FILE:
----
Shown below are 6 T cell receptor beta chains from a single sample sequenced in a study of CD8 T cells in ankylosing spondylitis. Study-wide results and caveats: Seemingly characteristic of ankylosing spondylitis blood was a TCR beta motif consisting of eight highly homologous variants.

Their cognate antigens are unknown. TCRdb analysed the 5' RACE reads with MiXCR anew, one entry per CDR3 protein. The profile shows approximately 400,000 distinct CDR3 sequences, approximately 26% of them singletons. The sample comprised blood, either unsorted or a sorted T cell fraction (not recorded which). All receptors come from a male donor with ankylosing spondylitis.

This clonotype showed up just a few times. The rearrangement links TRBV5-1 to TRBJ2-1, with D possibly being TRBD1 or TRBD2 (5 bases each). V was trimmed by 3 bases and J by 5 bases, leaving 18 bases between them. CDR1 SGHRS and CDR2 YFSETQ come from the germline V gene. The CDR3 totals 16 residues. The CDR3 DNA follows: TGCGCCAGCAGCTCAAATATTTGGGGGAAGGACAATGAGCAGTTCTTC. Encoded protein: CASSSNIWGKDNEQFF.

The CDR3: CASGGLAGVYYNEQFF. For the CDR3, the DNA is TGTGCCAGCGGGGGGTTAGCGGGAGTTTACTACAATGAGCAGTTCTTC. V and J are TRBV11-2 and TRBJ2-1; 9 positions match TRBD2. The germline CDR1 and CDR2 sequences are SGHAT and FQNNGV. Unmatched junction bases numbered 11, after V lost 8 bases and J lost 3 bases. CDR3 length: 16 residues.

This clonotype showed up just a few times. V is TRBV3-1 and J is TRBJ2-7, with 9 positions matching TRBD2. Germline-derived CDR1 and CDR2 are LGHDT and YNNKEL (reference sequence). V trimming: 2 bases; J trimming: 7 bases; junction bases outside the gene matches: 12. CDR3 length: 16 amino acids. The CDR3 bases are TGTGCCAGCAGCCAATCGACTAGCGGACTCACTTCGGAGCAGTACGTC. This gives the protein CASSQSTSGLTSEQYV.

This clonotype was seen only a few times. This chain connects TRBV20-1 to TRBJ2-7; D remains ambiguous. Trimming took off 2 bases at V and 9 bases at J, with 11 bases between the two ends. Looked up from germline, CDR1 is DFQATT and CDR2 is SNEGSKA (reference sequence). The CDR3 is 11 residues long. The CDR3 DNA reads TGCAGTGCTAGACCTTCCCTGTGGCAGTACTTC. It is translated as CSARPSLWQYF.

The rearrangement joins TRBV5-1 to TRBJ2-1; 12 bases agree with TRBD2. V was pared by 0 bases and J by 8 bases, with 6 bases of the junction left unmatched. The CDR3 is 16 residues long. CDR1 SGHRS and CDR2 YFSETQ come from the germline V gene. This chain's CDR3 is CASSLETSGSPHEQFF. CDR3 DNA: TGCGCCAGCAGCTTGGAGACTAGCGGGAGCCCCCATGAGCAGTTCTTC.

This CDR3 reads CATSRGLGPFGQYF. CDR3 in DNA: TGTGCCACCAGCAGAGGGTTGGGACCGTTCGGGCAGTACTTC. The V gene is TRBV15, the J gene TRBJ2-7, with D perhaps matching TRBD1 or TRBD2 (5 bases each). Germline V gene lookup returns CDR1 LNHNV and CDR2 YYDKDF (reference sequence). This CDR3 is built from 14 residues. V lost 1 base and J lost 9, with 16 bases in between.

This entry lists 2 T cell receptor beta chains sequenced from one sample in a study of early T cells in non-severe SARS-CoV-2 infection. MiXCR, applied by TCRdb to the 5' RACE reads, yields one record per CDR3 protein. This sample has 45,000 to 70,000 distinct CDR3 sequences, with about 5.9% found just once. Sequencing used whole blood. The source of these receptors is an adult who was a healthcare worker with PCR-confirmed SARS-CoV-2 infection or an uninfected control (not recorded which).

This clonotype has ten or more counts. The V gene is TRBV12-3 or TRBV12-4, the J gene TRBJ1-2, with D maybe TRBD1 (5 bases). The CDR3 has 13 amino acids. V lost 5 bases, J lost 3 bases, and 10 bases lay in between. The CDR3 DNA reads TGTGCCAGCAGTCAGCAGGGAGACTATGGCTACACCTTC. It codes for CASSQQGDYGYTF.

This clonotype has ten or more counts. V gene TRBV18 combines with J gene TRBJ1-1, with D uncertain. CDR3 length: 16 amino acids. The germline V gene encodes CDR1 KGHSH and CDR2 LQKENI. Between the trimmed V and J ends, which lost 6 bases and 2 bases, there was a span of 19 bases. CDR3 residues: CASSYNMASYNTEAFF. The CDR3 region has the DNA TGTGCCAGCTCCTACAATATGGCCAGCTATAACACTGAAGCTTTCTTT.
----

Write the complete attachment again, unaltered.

Shown below are 6 T cell receptor beta chains from a single sample sequenced in a study of CD8 T cells in ankylosing spondylitis. Study-wide results and caveats: Seemingly characteristic of ankylosing spondylitis blood was a TCR beta motif consisting of eight highly homologous variants.

Their cognate antigens are unknown. TCRdb analysed the 5' RACE reads with MiXCR anew, one entry per CDR3 protein. The profile shows approximately 400,000 distinct CDR3 sequences, approximately 26% of them singletons. The sample comprised blood, either unsorted or a sorted T cell fraction (not recorded which). All receptors come from a male donor with ankylosing spondylitis.

This clonotype showed up just a few times. The rearrangement links TRBV5-1 to TRBJ2-1, with D possibly being TRBD1 or TRBD2 (5 bases each). V was trimmed by 3 bases and J by 5 bases, leaving 18 bases between them. CDR1 SGHRS and CDR2 YFSETQ come from the germline V gene. The CDR3 totals 16 residues. The CDR3 DNA follows: TGCGCCAGCAGCTCAAATATTTGGGGGAAGGACAATGAGCAGTTCTTC. Encoded protein: CASSSNIWGKDNEQFF.

The CDR3: CASGGLAGVYYNEQFF. For the CDR3, the DNA is TGTGCCAGCGGGGGGTTAGCGGGAGTTTACTACAATGAGCAGTTCTTC. V and J are TRBV11-2 and TRBJ2-1; 9 positions match TRBD2. The germline CDR1 and CDR2 sequences are SGHAT and FQNNGV. Unmatched junction bases numbered 11, after V lost 8 bases and J lost 3 bases. CDR3 length: 16 residues.

This clonotype showed up just a few times. V is TRBV3-1 and J is TRBJ2-7, with 9 positions matching TRBD2. Germline-derived CDR1 and CDR2 are LGHDT and YNNKEL (reference sequence). V trimming: 2 bases; J trimming: 7 bases; junction bases outside the gene matches: 12. CDR3 length: 16 amino acids. The CDR3 bases are TGTGCCAGCAGCCAATCGACTAGCGGACTCACTTCGGAGCAGTACGTC. This gives the protein CASSQSTSGLTSEQYV.

This clonotype was seen only a few times. This chain connects TRBV20-1 to TRBJ2-7; D remains ambiguous. Trimming took off 2 bases at V and 9 bases at J, with 11 bases between the two ends. Looked up from germline, CDR1 is DFQATT and CDR2 is SNEGSKA (reference sequence). The CDR3 is 11 residues long. The CDR3 DNA reads TGCAGTGCTAGACCTTCCCTGTGGCAGTACTTC. It is translated as CSARPSLWQYF.

The rearrangement joins TRBV5-1 to TRBJ2-1; 12 bases agree with TRBD2. V was pared by 0 bases and J by 8 bases, with 6 bases of the junction left unmatched. The CDR3 is 16 residues long. CDR1 SGHRS and CDR2 YFSETQ come from the germline V gene. This chain's CDR3 is CASSLETSGSPHEQFF. CDR3 DNA: TGCGCCAGCAGCTTGGAGACTAGCGGGAGCCCCCATGAGCAGTTCTTC.

This CDR3 reads CATSRGLGPFGQYF. CDR3 in DNA: TGTGCCACCAGCAGAGGGTTGGGACCGTTCGGGCAGTACTTC. The V gene is TRBV15, the J gene TRBJ2-7, with D perhaps matching TRBD1 or TRBD2 (5 bases each). Germline V gene lookup returns CDR1 LNHNV and CDR2 YYDKDF (reference sequence). This CDR3 is built from 14 residues. V lost 1 base and J lost 9, with 16 bases in between.

This entry lists 2 T cell receptor beta chains sequenced from one sample in a study of early T cells in non-severe SARS-CoV-2 infection. MiXCR, applied by TCRdb to the 5' RACE reads, yields one record per CDR3 protein. This sample has 45,000 to 70,000 distinct CDR3 sequences, with about 5.9% found just once. Sequencing used whole blood. The source of these receptors is an adult who was a healthcare worker with PCR-confirmed SARS-CoV-2 infection or an uninfected control (not recorded which).

This clonotype has ten or more counts. The V gene is TRBV12-3 or TRBV12-4, the J gene TRBJ1-2, with D maybe TRBD1 (5 bases). The CDR3 has 13 amino acids. V lost 5 bases, J lost 3 bases, and 10 bases lay in between. The CDR3 DNA reads TGTGCCAGCAGTCAGCAGGGAGACTATGGCTACACCTTC. It codes for CASSQQGDYGYTF.

This clonotype has ten or more counts. V gene TRBV18 combines with J gene TRBJ1-1, with D uncertain. CDR3 length: 16 amino acids. The germline V gene encodes CDR1 KGHSH and CDR2 LQKENI. Between the trimmed V and J ends, which lost 6 bases and 2 bases, there was a span of 19 bases. CDR3 residues: CASSYNMASYNTEAFF. The CDR3 region has the DNA TGTGCCAGCTCCTACAATATGGCCAGCTATAACACTGAAGCTTTCTTT.